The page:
· Set an established, while not inflexible, pattern for getting ready in the mornings, preparing for bedtime, and managing after-school homework. It helps the child to know what to expect. It’s very important to stick to the rules and provide fair and consistent rewards and consequences when the household rules are not followed.

· Hang the checklists in a conspicuous place and allow your child to check off completed items as they are done.

· Some parents find that purchasing a second set of textbooks for the home is useful for the child who frequently forgets to bring the proper materials home. They also keep homework space free of external distractions like television and video games.

· Pick a sport (that involve constant activity or motion) and that suits your child and his or her abilities. It is known to help.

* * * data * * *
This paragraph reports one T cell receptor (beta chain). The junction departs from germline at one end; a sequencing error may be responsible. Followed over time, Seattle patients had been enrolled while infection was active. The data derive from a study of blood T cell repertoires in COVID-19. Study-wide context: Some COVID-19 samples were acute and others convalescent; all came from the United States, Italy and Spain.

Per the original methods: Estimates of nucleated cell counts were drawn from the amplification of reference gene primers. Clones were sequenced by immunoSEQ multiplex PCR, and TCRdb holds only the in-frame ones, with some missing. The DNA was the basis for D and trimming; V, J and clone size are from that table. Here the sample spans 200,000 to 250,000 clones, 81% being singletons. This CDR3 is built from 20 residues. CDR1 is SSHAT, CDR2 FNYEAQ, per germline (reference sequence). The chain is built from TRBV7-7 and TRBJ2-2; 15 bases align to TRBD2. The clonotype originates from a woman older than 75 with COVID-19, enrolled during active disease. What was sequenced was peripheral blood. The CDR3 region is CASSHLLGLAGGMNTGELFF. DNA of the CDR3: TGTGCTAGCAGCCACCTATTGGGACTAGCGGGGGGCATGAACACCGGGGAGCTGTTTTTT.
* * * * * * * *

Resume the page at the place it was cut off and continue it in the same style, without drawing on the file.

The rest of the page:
· Take away distractions like TV, video games, and cell phones from their bed room. They interfere with sleep, which is critical for ADHD kids

· Avoid soda and caffeine from their diet. Try slight diet changes (gluten free, sugar free etc) to see if they perform better.

· Add Omega-3s to their diet instead. These are found in salmon, walnuts, spinach, broccoli, edamame, flaxseed seem to do good for ADHD.

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Late nights and lax bedtime routines can blunt young children’s minds, research suggests.

The findings on sleep patterns and brain power come from a UK study of more than 11,000 seven-year-olds.